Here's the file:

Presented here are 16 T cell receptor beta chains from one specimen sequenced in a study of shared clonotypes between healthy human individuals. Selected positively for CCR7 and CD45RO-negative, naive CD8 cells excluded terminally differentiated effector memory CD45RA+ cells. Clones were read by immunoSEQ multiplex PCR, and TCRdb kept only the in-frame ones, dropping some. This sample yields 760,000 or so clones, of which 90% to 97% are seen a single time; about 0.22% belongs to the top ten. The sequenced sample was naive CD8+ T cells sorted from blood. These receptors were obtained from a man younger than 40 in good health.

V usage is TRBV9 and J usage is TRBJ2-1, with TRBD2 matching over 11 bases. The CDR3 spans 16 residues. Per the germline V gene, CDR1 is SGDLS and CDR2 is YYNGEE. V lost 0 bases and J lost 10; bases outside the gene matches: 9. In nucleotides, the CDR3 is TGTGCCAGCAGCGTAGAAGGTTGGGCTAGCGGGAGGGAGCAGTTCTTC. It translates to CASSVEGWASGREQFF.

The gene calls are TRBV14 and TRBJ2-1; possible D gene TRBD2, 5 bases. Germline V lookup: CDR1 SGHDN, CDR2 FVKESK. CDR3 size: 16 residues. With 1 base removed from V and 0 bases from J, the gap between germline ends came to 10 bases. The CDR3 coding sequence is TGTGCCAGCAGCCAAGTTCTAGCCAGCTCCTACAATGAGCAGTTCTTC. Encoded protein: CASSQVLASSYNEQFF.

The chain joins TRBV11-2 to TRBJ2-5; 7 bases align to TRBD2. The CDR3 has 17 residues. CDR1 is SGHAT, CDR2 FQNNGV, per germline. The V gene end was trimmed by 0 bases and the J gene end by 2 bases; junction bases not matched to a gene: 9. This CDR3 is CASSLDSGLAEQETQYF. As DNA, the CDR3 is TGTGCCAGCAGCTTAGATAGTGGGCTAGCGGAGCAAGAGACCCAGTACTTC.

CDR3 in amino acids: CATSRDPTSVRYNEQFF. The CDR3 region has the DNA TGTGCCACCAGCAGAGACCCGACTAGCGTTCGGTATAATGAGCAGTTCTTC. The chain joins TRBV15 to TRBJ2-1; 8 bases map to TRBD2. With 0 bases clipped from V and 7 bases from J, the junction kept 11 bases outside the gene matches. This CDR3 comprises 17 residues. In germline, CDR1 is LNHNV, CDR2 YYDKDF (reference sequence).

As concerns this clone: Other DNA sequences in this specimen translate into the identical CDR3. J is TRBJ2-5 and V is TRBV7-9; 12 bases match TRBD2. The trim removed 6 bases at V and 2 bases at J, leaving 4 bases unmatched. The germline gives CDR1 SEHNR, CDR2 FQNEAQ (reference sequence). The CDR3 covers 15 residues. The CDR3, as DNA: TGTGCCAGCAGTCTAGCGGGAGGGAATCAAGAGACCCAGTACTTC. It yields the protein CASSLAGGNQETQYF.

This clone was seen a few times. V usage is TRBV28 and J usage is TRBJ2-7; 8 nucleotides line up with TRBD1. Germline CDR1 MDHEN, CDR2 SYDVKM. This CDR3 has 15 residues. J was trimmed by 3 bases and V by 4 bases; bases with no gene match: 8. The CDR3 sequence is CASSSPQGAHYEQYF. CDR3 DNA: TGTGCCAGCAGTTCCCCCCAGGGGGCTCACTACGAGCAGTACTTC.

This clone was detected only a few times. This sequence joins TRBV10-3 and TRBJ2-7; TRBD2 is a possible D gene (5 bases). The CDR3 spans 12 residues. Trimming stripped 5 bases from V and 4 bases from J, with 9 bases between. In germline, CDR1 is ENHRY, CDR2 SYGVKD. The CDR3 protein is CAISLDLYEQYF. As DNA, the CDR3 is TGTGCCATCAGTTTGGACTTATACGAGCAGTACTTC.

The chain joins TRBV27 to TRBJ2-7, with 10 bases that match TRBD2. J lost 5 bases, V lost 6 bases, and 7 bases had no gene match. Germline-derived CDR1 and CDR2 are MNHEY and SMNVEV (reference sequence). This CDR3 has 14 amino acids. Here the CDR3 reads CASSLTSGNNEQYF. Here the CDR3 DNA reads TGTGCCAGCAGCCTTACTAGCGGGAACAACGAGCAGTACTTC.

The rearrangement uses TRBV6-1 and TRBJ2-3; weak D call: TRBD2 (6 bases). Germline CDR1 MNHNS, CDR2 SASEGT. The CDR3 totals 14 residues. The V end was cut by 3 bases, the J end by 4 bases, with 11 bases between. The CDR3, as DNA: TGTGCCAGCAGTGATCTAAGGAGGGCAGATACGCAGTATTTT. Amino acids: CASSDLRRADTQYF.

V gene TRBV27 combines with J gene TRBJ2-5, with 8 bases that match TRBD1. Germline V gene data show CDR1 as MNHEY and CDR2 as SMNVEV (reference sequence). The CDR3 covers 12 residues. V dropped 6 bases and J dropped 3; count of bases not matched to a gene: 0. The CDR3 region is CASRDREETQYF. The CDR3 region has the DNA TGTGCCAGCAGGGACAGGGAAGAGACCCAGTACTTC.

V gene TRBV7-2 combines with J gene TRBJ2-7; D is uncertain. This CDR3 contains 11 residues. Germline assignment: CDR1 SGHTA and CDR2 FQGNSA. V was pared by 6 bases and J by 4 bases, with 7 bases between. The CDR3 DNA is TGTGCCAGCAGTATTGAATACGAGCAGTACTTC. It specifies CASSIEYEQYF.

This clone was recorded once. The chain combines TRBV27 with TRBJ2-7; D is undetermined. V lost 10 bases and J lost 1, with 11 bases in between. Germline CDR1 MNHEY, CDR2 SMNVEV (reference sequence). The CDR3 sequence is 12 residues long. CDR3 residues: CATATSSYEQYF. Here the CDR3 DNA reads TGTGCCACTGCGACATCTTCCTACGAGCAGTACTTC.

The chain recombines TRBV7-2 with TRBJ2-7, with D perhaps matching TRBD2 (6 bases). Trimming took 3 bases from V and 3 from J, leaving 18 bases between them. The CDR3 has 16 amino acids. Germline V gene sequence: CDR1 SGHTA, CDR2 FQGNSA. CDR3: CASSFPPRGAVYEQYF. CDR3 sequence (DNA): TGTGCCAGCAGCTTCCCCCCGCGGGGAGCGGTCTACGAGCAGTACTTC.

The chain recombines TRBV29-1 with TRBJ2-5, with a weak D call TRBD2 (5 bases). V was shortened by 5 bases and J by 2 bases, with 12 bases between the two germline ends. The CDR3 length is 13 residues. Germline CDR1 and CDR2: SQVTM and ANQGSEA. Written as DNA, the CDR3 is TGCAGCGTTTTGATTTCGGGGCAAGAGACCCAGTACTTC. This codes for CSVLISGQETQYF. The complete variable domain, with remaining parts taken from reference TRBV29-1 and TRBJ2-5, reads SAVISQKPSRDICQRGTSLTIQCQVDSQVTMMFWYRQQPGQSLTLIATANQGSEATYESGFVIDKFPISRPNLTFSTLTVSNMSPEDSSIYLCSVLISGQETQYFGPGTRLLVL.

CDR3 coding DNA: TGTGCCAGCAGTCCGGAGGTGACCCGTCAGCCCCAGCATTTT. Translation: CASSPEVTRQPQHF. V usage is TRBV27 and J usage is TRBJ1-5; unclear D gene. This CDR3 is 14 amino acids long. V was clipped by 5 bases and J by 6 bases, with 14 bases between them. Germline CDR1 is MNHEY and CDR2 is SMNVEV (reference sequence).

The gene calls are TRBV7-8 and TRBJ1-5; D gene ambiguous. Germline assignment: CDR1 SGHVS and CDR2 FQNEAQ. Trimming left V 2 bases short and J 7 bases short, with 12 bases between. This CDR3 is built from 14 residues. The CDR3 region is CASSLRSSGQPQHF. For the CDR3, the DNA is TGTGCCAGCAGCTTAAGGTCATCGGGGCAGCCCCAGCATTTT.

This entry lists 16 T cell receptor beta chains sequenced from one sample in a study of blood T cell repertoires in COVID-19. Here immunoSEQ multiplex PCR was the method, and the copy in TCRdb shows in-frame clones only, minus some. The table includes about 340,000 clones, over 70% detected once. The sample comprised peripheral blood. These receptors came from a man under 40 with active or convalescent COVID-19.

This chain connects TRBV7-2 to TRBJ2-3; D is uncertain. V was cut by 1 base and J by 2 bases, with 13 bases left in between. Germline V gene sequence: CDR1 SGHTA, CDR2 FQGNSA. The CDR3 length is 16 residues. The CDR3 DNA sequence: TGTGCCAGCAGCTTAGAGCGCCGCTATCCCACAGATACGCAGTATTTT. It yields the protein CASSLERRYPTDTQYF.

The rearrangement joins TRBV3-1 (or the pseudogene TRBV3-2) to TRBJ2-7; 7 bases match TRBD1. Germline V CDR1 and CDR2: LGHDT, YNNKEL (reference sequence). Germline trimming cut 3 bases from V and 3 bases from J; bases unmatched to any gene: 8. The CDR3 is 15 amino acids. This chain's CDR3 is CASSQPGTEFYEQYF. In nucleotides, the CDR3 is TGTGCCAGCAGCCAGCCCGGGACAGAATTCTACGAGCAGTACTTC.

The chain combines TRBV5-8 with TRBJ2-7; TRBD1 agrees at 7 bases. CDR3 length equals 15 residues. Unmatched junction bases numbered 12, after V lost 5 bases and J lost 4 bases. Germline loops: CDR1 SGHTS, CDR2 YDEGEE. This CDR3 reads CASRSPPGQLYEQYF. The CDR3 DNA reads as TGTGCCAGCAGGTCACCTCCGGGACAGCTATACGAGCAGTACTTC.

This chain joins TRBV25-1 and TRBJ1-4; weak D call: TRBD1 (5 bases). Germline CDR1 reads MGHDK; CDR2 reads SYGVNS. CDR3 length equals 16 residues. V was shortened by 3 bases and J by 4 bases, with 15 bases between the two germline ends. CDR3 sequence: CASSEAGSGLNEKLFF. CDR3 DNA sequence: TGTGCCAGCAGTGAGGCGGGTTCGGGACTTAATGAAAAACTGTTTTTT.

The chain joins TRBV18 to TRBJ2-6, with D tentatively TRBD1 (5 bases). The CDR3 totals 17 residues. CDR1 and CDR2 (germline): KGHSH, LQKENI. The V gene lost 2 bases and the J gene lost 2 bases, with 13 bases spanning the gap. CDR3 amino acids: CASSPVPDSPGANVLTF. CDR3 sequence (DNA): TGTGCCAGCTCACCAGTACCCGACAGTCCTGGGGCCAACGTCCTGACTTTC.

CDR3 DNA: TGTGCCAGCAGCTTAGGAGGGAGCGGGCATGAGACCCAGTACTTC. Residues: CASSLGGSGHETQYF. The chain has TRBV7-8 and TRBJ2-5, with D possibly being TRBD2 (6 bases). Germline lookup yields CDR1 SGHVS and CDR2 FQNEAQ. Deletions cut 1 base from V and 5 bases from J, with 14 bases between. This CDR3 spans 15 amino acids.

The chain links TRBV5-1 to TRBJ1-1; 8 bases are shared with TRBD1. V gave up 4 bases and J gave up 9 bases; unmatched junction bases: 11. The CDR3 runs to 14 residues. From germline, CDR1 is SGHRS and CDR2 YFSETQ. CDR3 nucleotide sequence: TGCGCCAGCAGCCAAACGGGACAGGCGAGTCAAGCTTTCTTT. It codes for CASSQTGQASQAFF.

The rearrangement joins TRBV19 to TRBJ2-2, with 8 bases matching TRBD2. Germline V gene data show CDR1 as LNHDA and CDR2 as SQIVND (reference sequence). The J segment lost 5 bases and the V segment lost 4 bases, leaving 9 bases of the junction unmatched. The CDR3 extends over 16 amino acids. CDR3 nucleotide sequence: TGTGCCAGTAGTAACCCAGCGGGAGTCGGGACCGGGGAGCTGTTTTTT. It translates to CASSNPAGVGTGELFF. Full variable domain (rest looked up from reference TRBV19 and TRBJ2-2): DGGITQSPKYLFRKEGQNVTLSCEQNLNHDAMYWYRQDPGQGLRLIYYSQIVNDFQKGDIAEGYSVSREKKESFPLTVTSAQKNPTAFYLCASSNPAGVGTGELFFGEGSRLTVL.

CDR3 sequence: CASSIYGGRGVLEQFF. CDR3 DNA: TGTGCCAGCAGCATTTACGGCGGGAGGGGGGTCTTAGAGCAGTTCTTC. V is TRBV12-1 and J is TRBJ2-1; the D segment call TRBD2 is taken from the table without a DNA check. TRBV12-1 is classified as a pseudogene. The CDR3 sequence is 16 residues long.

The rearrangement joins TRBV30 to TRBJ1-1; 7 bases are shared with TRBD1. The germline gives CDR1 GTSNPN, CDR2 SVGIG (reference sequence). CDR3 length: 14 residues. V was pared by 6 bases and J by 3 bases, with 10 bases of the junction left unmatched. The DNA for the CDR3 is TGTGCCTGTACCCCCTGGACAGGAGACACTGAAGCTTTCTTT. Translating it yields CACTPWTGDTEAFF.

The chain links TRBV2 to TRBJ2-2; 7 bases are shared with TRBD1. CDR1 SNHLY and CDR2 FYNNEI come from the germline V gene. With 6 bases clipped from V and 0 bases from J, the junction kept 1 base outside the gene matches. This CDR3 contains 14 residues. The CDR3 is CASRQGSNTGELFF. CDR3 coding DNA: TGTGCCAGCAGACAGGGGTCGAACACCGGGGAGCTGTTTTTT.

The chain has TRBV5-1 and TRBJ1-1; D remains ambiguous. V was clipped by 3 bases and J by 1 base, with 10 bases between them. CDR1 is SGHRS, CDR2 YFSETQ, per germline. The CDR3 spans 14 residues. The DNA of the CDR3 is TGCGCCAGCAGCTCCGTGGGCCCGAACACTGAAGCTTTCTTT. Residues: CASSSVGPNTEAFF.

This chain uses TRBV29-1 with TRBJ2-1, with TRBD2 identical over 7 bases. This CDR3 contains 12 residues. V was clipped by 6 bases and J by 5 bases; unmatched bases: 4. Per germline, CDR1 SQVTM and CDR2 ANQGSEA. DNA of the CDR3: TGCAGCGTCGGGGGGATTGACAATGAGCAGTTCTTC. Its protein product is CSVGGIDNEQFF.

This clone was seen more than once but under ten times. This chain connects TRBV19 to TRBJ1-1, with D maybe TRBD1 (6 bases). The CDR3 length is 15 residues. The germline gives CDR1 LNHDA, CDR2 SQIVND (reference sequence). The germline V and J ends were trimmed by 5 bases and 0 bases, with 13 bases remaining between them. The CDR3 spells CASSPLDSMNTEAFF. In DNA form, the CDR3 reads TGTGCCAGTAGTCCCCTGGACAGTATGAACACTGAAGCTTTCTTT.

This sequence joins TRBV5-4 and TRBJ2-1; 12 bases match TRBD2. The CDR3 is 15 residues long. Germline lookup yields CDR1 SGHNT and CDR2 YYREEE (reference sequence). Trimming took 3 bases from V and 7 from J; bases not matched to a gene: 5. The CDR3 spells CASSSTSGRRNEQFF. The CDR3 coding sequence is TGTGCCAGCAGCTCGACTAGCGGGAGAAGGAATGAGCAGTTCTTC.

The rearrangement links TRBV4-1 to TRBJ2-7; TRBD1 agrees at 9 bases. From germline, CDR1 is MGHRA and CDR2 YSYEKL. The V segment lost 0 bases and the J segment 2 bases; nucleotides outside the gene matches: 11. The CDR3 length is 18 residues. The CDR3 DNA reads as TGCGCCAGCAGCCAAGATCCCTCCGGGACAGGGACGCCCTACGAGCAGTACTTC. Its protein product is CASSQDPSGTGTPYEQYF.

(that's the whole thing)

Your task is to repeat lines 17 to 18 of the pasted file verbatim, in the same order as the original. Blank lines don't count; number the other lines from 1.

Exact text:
The gene calls are TRBV7-8 and TRBJ1-5; D gene ambiguous. Germline assignment: CDR1 SGHVS and CDR2 FQNEAQ. Trimming left V 2 bases short and J 7 bases short, with 12 bases between. This CDR3 is built from 14 residues. The CDR3 region is CASSLRSSGQPQHF. For the CDR3, the DNA is TGTGCCAGCAGCTTAAGGTCATCGGGGCAGCCCCAGCATTTT.

This entry lists 16 T cell receptor beta chains sequenced from one sample in a study of blood T cell repertoires in COVID-19. Here immunoSEQ multiplex PCR was the method, and the copy in TCRdb shows in-frame clones only, minus some. The table includes about 340,000 clones, over 70% detected once. The sample comprised peripheral blood. These receptors came from a man under 40 with active or convalescent COVID-19.